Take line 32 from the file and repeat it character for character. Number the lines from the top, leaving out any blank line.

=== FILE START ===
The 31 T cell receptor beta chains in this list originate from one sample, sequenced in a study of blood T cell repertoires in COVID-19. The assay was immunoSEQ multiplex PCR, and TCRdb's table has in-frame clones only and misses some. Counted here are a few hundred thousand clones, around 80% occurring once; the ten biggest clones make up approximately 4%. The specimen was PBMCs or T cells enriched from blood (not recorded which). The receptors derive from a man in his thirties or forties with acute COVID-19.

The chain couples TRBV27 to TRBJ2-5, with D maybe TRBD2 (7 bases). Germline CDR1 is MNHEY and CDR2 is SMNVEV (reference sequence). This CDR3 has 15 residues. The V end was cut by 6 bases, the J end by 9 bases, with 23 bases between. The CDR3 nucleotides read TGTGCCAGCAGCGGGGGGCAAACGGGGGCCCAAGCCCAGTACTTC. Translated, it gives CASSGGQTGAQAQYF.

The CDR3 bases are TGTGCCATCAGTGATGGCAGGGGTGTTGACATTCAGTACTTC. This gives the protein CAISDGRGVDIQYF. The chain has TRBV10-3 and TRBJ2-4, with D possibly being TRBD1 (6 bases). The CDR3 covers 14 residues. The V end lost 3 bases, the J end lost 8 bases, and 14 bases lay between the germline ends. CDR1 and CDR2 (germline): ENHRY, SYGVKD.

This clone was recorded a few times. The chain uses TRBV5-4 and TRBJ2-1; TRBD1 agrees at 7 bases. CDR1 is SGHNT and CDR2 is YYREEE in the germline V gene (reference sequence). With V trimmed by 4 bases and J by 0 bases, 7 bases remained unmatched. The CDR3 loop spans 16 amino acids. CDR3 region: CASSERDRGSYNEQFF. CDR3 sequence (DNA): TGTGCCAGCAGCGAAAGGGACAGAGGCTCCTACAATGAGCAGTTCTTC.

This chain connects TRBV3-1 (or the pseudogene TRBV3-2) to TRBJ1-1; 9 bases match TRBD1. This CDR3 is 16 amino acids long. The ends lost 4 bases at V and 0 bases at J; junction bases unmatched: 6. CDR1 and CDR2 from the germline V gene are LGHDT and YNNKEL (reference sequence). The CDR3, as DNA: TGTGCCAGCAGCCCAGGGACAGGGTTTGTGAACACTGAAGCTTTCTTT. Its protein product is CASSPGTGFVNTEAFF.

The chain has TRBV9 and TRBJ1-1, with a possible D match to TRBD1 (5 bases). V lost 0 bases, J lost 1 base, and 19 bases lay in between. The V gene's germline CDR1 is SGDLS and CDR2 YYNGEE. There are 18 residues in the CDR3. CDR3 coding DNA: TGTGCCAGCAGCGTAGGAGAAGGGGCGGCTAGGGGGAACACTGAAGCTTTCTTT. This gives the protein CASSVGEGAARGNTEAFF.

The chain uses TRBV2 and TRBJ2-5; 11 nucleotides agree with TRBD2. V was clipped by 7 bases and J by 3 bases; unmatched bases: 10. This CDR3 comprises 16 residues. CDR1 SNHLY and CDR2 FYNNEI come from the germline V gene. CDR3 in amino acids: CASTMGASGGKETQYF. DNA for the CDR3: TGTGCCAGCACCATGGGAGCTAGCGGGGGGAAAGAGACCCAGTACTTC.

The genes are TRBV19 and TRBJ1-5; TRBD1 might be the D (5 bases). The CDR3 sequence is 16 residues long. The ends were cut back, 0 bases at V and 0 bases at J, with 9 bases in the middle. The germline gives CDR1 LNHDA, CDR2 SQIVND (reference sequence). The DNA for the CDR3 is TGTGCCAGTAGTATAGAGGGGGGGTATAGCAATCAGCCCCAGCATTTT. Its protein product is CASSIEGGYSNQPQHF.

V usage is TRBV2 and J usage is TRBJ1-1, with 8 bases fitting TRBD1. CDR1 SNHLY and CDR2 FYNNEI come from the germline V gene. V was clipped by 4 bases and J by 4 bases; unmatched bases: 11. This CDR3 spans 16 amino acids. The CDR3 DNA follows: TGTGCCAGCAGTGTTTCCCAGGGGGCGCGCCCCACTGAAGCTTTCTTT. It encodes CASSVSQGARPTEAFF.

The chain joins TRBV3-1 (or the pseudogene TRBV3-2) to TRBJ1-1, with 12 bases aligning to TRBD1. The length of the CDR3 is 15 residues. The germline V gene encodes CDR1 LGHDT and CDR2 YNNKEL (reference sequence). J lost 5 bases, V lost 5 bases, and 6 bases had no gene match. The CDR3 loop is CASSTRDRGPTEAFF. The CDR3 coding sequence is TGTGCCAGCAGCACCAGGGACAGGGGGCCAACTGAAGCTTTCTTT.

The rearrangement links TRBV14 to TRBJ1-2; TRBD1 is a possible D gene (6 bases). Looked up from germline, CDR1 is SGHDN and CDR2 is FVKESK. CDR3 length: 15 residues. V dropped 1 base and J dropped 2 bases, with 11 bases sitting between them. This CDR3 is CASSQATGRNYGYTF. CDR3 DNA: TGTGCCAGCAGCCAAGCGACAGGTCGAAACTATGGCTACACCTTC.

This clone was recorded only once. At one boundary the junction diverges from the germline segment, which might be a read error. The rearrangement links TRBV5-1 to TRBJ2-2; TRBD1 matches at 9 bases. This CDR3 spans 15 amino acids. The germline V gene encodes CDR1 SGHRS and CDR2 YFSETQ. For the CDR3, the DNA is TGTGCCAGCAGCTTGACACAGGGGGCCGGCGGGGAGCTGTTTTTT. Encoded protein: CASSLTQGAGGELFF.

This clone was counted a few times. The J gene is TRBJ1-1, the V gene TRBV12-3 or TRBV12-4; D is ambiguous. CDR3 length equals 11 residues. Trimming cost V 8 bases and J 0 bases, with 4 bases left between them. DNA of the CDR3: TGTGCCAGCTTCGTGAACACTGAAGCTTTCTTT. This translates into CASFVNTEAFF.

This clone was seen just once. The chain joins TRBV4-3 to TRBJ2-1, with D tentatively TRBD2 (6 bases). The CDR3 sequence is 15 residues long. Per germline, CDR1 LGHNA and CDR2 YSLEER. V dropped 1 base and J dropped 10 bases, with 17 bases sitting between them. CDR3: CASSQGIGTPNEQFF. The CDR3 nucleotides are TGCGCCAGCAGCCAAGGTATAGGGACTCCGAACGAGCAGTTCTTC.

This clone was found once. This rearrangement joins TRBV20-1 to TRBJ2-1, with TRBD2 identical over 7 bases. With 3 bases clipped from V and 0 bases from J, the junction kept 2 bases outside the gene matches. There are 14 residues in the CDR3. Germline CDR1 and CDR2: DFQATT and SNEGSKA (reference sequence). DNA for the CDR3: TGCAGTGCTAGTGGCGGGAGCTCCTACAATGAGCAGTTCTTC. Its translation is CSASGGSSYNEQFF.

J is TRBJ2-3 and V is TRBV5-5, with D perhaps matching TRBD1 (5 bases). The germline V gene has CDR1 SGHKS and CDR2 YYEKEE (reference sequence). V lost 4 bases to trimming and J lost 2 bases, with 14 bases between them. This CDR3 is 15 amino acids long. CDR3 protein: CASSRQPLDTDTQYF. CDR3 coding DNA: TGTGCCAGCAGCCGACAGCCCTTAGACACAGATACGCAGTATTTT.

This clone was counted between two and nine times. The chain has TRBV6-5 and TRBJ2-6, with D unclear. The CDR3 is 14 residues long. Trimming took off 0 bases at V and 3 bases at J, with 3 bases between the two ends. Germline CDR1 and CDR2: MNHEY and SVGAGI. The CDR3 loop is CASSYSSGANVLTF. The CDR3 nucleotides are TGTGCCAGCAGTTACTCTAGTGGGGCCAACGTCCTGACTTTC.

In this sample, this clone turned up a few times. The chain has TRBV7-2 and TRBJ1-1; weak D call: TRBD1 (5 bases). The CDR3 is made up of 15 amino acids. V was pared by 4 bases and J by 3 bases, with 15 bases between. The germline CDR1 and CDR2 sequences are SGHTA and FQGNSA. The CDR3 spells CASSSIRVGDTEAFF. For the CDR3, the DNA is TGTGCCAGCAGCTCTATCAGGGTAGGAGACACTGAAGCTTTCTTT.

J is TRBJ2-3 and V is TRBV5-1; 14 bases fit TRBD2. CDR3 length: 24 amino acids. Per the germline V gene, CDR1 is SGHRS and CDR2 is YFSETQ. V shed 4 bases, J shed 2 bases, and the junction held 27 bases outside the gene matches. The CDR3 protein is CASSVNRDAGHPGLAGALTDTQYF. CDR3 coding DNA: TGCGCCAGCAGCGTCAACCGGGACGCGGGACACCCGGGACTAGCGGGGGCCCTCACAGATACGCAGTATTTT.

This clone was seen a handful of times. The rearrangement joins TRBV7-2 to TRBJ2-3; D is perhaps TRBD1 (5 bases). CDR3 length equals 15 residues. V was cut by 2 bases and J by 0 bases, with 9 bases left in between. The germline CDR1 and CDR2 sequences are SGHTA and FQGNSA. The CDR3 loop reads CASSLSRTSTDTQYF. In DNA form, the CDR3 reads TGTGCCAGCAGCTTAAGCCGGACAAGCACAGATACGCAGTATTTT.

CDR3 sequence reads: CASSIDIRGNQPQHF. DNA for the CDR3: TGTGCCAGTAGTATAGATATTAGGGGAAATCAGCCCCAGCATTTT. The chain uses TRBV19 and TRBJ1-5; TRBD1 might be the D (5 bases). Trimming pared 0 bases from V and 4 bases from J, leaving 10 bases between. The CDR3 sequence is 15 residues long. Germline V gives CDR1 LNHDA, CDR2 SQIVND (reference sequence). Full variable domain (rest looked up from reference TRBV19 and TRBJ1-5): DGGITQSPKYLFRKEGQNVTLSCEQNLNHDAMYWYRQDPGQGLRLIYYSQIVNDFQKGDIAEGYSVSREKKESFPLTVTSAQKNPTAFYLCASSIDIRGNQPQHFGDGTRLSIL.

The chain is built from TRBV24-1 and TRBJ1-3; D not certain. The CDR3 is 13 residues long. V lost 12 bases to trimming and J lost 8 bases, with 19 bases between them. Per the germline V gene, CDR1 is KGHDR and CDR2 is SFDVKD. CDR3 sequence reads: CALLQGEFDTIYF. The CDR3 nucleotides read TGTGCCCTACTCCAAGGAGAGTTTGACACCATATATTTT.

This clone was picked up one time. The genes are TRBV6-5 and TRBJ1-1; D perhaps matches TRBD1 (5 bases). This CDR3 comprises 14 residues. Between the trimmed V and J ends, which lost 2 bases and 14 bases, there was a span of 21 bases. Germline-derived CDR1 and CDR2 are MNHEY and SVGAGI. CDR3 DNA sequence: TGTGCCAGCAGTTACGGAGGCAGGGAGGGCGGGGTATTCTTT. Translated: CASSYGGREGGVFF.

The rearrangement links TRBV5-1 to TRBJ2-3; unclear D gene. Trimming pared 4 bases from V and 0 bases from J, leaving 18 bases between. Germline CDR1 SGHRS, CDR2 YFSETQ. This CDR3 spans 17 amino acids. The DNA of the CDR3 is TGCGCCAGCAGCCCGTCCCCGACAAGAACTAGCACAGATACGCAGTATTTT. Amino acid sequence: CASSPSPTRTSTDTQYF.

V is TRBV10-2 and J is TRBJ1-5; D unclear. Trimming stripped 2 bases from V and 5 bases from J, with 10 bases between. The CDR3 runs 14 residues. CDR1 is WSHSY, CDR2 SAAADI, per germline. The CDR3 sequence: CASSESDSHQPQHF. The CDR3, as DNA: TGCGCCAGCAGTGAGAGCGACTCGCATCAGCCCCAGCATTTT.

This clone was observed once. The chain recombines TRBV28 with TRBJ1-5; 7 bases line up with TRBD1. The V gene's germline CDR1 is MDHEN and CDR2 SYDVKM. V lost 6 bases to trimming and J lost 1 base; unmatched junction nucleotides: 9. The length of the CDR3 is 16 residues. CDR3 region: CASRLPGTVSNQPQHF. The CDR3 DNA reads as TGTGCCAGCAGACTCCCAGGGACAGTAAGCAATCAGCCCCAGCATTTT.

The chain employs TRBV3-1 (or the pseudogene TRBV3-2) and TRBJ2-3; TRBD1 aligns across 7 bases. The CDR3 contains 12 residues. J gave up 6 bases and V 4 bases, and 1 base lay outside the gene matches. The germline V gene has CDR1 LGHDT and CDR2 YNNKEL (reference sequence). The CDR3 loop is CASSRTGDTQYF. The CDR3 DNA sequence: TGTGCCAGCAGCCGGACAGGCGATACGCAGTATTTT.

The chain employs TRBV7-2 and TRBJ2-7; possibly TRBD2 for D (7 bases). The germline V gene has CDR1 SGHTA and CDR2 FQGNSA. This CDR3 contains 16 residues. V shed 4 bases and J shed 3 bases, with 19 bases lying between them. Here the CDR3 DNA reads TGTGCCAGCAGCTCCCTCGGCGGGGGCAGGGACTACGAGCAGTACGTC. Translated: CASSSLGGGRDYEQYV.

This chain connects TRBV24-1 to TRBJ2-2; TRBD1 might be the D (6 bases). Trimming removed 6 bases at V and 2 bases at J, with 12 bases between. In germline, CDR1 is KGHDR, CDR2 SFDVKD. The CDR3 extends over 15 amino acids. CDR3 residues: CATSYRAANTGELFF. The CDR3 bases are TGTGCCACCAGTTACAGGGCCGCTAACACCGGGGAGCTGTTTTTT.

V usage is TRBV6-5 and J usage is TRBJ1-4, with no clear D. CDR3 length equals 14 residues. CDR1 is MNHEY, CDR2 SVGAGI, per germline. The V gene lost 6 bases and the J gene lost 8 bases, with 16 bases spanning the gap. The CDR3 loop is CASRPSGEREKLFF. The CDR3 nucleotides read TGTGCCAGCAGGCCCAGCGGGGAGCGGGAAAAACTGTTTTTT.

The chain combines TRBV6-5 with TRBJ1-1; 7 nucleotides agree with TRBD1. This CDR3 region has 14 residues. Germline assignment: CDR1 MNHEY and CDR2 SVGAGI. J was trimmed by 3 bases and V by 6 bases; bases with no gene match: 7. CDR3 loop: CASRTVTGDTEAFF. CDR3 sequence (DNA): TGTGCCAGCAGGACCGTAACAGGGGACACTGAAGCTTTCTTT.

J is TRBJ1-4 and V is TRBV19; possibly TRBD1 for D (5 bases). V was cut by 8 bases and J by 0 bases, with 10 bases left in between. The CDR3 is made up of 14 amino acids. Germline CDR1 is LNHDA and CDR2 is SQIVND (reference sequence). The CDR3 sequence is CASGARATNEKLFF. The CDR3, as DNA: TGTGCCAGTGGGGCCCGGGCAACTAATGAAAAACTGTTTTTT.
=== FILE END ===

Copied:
J is TRBJ1-4 and V is TRBV19; possibly TRBD1 for D (5 bases). V was cut by 8 bases and J by 0 bases, with 10 bases left in between. The CDR3 is made up of 14 amino acids. Germline CDR1 is LNHDA and CDR2 is SQIVND (reference sequence). The CDR3 sequence is CASGARATNEKLFF. The CDR3, as DNA: TGTGCCAGTGGGGCCCGGGCAACTAATGAAAAACTGTTTTTT.